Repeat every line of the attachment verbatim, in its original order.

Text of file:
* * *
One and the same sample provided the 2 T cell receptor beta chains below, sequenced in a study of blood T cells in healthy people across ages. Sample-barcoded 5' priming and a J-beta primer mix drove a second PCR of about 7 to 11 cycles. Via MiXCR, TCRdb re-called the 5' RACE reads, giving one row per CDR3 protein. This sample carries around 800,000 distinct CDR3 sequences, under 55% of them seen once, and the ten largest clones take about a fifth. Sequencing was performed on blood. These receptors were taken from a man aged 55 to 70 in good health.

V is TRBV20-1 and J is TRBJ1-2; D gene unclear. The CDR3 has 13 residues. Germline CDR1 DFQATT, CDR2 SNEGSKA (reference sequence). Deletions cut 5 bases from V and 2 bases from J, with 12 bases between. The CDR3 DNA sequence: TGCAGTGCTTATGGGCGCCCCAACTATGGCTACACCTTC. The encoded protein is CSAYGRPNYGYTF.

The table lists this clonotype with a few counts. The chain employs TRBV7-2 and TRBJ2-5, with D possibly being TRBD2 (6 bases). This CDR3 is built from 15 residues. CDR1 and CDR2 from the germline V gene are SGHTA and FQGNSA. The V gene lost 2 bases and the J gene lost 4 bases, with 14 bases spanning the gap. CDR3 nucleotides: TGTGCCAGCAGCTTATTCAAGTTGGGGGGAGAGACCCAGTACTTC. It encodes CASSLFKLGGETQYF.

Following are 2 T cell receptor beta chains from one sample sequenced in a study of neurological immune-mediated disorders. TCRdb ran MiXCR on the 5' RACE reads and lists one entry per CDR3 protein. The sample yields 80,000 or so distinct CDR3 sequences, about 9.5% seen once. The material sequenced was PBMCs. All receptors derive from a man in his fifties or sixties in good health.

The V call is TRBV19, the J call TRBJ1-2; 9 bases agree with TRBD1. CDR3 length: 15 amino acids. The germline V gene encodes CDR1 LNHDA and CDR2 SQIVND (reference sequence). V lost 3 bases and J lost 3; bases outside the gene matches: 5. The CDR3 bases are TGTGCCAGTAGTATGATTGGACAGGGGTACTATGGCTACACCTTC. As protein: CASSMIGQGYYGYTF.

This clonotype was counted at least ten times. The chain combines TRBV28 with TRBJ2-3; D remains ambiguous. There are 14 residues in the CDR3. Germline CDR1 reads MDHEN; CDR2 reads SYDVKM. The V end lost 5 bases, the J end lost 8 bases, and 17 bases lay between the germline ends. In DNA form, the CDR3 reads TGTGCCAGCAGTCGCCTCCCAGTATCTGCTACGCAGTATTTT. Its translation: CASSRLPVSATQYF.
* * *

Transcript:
One and the same sample provided the 2 T cell receptor beta chains below, sequenced in a study of blood T cells in healthy people across ages. Sample-barcoded 5' priming and a J-beta primer mix drove a second PCR of about 7 to 11 cycles. Via MiXCR, TCRdb re-called the 5' RACE reads, giving one row per CDR3 protein. This sample carries around 800,000 distinct CDR3 sequences, under 55% of them seen once, and the ten largest clones take about a fifth. Sequencing was performed on blood. These receptors were taken from a man aged 55 to 70 in good health.

V is TRBV20-1 and J is TRBJ1-2; D gene unclear. The CDR3 has 13 residues. Germline CDR1 DFQATT, CDR2 SNEGSKA (reference sequence). Deletions cut 5 bases from V and 2 bases from J, with 12 bases between. The CDR3 DNA sequence: TGCAGTGCTTATGGGCGCCCCAACTATGGCTACACCTTC. The encoded protein is CSAYGRPNYGYTF.

The table lists this clonotype with a few counts. The chain employs TRBV7-2 and TRBJ2-5, with D possibly being TRBD2 (6 bases). This CDR3 is built from 15 residues. CDR1 and CDR2 from the germline V gene are SGHTA and FQGNSA. The V gene lost 2 bases and the J gene lost 4 bases, with 14 bases spanning the gap. CDR3 nucleotides: TGTGCCAGCAGCTTATTCAAGTTGGGGGGAGAGACCCAGTACTTC. It encodes CASSLFKLGGETQYF.

Following are 2 T cell receptor beta chains from one sample sequenced in a study of neurological immune-mediated disorders. TCRdb ran MiXCR on the 5' RACE reads and lists one entry per CDR3 protein. The sample yields 80,000 or so distinct CDR3 sequences, about 9.5% seen once. The material sequenced was PBMCs. All receptors derive from a man in his fifties or sixties in good health.

The V call is TRBV19, the J call TRBJ1-2; 9 bases agree with TRBD1. CDR3 length: 15 amino acids. The germline V gene encodes CDR1 LNHDA and CDR2 SQIVND (reference sequence). V lost 3 bases and J lost 3; bases outside the gene matches: 5. The CDR3 bases are TGTGCCAGTAGTATGATTGGACAGGGGTACTATGGCTACACCTTC. As protein: CASSMIGQGYYGYTF.

This clonotype was counted at least ten times. The chain combines TRBV28 with TRBJ2-3; D remains ambiguous. There are 14 residues in the CDR3. Germline CDR1 reads MDHEN; CDR2 reads SYDVKM. The V end lost 5 bases, the J end lost 8 bases, and 17 bases lay between the germline ends. In DNA form, the CDR3 reads TGTGCCAGCAGTCGCCTCCCAGTATCTGCTACGCAGTATTTT. Its translation: CASSRLPVSATQYF.